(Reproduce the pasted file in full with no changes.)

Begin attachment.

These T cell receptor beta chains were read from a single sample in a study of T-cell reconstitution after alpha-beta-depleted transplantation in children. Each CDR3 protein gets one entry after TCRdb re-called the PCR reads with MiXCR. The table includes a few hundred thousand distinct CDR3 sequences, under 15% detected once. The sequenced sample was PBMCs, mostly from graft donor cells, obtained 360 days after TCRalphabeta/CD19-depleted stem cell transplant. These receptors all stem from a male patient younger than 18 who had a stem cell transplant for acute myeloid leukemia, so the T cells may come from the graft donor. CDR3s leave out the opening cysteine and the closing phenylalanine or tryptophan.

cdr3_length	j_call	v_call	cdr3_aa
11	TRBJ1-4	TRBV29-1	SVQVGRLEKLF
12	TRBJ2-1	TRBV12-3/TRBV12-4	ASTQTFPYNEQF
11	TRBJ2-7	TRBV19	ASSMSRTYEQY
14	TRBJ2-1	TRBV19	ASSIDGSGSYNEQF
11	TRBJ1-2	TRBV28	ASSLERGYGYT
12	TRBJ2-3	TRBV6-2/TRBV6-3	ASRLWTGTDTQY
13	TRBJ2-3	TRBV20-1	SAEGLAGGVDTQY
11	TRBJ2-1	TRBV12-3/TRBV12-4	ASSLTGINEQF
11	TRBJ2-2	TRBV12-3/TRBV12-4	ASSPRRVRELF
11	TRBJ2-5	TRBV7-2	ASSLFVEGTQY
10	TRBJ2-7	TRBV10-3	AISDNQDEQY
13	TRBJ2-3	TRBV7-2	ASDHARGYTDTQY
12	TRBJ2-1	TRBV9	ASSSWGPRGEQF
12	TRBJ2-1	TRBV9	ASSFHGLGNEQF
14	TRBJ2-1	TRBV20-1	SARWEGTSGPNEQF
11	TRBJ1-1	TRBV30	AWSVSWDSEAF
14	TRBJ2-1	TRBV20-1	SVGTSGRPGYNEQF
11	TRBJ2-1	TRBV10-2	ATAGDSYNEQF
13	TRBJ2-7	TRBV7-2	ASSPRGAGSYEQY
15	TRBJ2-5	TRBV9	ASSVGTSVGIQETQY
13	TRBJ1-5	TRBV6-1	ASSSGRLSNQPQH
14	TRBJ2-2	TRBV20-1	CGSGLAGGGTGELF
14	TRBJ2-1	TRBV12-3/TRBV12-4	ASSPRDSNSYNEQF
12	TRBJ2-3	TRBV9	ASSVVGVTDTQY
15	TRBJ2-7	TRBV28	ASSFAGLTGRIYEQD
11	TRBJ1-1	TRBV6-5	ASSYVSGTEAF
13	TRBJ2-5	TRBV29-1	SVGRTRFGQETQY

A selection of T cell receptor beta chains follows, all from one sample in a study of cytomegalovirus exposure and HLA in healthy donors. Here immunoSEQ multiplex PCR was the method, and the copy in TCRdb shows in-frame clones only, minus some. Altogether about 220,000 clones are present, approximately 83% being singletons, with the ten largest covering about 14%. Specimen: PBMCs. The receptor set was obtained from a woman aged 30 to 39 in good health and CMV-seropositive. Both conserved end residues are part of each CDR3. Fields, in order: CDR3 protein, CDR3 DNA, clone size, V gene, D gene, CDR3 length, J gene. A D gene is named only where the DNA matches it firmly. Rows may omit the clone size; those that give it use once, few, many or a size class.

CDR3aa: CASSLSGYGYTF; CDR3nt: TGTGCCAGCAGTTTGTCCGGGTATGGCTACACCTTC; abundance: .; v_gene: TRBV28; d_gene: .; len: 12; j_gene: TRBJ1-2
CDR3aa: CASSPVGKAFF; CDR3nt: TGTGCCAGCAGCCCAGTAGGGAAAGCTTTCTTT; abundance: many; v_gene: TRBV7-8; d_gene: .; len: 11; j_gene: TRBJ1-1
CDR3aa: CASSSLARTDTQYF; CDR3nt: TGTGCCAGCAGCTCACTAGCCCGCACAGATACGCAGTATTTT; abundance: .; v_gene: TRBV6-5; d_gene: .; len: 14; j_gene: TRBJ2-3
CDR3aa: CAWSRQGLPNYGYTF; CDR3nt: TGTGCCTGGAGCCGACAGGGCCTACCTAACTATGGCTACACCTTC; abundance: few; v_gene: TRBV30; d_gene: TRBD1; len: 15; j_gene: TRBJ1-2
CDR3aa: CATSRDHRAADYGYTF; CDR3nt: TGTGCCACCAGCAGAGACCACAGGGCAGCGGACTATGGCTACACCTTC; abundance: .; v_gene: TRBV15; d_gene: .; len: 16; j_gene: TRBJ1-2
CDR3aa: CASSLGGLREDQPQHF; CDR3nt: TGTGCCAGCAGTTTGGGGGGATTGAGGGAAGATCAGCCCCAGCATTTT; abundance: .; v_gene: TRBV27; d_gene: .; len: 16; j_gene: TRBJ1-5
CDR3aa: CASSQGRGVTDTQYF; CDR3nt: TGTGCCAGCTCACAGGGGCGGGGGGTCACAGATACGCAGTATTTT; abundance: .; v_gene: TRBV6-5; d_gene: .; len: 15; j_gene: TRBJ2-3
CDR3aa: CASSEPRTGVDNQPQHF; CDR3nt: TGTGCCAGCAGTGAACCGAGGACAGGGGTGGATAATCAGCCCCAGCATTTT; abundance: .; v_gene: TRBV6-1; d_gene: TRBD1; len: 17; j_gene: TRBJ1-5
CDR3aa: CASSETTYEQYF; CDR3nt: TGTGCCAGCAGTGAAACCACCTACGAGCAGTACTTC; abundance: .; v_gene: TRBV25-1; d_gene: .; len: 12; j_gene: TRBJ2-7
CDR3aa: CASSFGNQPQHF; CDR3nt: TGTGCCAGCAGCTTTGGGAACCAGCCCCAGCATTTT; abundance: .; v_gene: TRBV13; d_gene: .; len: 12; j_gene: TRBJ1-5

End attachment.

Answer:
These T cell receptor beta chains were read from a single sample in a study of T-cell reconstitution after alpha-beta-depleted transplantation in children. Each CDR3 protein gets one entry after TCRdb re-called the PCR reads with MiXCR. The table includes a few hundred thousand distinct CDR3 sequences, under 15% detected once. The sequenced sample was PBMCs, mostly from graft donor cells, obtained 360 days after TCRalphabeta/CD19-depleted stem cell transplant. These receptors all stem from a male patient younger than 18 who had a stem cell transplant for acute myeloid leukemia, so the T cells may come from the graft donor. CDR3s leave out the opening cysteine and the closing phenylalanine or tryptophan.

cdr3_length	j_call	v_call	cdr3_aa
11	TRBJ1-4	TRBV29-1	SVQVGRLEKLF
12	TRBJ2-1	TRBV12-3/TRBV12-4	ASTQTFPYNEQF
11	TRBJ2-7	TRBV19	ASSMSRTYEQY
14	TRBJ2-1	TRBV19	ASSIDGSGSYNEQF
11	TRBJ1-2	TRBV28	ASSLERGYGYT
12	TRBJ2-3	TRBV6-2/TRBV6-3	ASRLWTGTDTQY
13	TRBJ2-3	TRBV20-1	SAEGLAGGVDTQY
11	TRBJ2-1	TRBV12-3/TRBV12-4	ASSLTGINEQF
11	TRBJ2-2	TRBV12-3/TRBV12-4	ASSPRRVRELF
11	TRBJ2-5	TRBV7-2	ASSLFVEGTQY
10	TRBJ2-7	TRBV10-3	AISDNQDEQY
13	TRBJ2-3	TRBV7-2	ASDHARGYTDTQY
12	TRBJ2-1	TRBV9	ASSSWGPRGEQF
12	TRBJ2-1	TRBV9	ASSFHGLGNEQF
14	TRBJ2-1	TRBV20-1	SARWEGTSGPNEQF
11	TRBJ1-1	TRBV30	AWSVSWDSEAF
14	TRBJ2-1	TRBV20-1	SVGTSGRPGYNEQF
11	TRBJ2-1	TRBV10-2	ATAGDSYNEQF
13	TRBJ2-7	TRBV7-2	ASSPRGAGSYEQY
15	TRBJ2-5	TRBV9	ASSVGTSVGIQETQY
13	TRBJ1-5	TRBV6-1	ASSSGRLSNQPQH
14	TRBJ2-2	TRBV20-1	CGSGLAGGGTGELF
14	TRBJ2-1	TRBV12-3/TRBV12-4	ASSPRDSNSYNEQF
12	TRBJ2-3	TRBV9	ASSVVGVTDTQY
15	TRBJ2-7	TRBV28	ASSFAGLTGRIYEQD
11	TRBJ1-1	TRBV6-5	ASSYVSGTEAF
13	TRBJ2-5	TRBV29-1	SVGRTRFGQETQY

A selection of T cell receptor beta chains follows, all from one sample in a study of cytomegalovirus exposure and HLA in healthy donors. Here immunoSEQ multiplex PCR was the method, and the copy in TCRdb shows in-frame clones only, minus some. Altogether about 220,000 clones are present, approximately 83% being singletons, with the ten largest covering about 14%. Specimen: PBMCs. The receptor set was obtained from a woman aged 30 to 39 in good health and CMV-seropositive. Both conserved end residues are part of each CDR3. Fields, in order: CDR3 protein, CDR3 DNA, clone size, V gene, D gene, CDR3 length, J gene. A D gene is named only where the DNA matches it firmly. Rows may omit the clone size; those that give it use once, few, many or a size class.

CDR3aa: CASSLSGYGYTF; CDR3nt: TGTGCCAGCAGTTTGTCCGGGTATGGCTACACCTTC; abundance: .; v_gene: TRBV28; d_gene: .; len: 12; j_gene: TRBJ1-2
CDR3aa: CASSPVGKAFF; CDR3nt: TGTGCCAGCAGCCCAGTAGGGAAAGCTTTCTTT; abundance: many; v_gene: TRBV7-8; d_gene: .; len: 11; j_gene: TRBJ1-1
CDR3aa: CASSSLARTDTQYF; CDR3nt: TGTGCCAGCAGCTCACTAGCCCGCACAGATACGCAGTATTTT; abundance: .; v_gene: TRBV6-5; d_gene: .; len: 14; j_gene: TRBJ2-3
CDR3aa: CAWSRQGLPNYGYTF; CDR3nt: TGTGCCTGGAGCCGACAGGGCCTACCTAACTATGGCTACACCTTC; abundance: few; v_gene: TRBV30; d_gene: TRBD1; len: 15; j_gene: TRBJ1-2
CDR3aa: CATSRDHRAADYGYTF; CDR3nt: TGTGCCACCAGCAGAGACCACAGGGCAGCGGACTATGGCTACACCTTC; abundance: .; v_gene: TRBV15; d_gene: .; len: 16; j_gene: TRBJ1-2
CDR3aa: CASSLGGLREDQPQHF; CDR3nt: TGTGCCAGCAGTTTGGGGGGATTGAGGGAAGATCAGCCCCAGCATTTT; abundance: .; v_gene: TRBV27; d_gene: .; len: 16; j_gene: TRBJ1-5
CDR3aa: CASSQGRGVTDTQYF; CDR3nt: TGTGCCAGCTCACAGGGGCGGGGGGTCACAGATACGCAGTATTTT; abundance: .; v_gene: TRBV6-5; d_gene: .; len: 15; j_gene: TRBJ2-3
CDR3aa: CASSEPRTGVDNQPQHF; CDR3nt: TGTGCCAGCAGTGAACCGAGGACAGGGGTGGATAATCAGCCCCAGCATTTT; abundance: .; v_gene: TRBV6-1; d_gene: TRBD1; len: 17; j_gene: TRBJ1-5
CDR3aa: CASSETTYEQYF; CDR3nt: TGTGCCAGCAGTGAAACCACCTACGAGCAGTACTTC; abundance: .; v_gene: TRBV25-1; d_gene: .; len: 12; j_gene: TRBJ2-7
CDR3aa: CASSFGNQPQHF; CDR3nt: TGTGCCAGCAGCTTTGGGAACCAGCCCCAGCATTTT; abundance: .; v_gene: TRBV13; d_gene: .; len: 12; j_gene: TRBJ1-5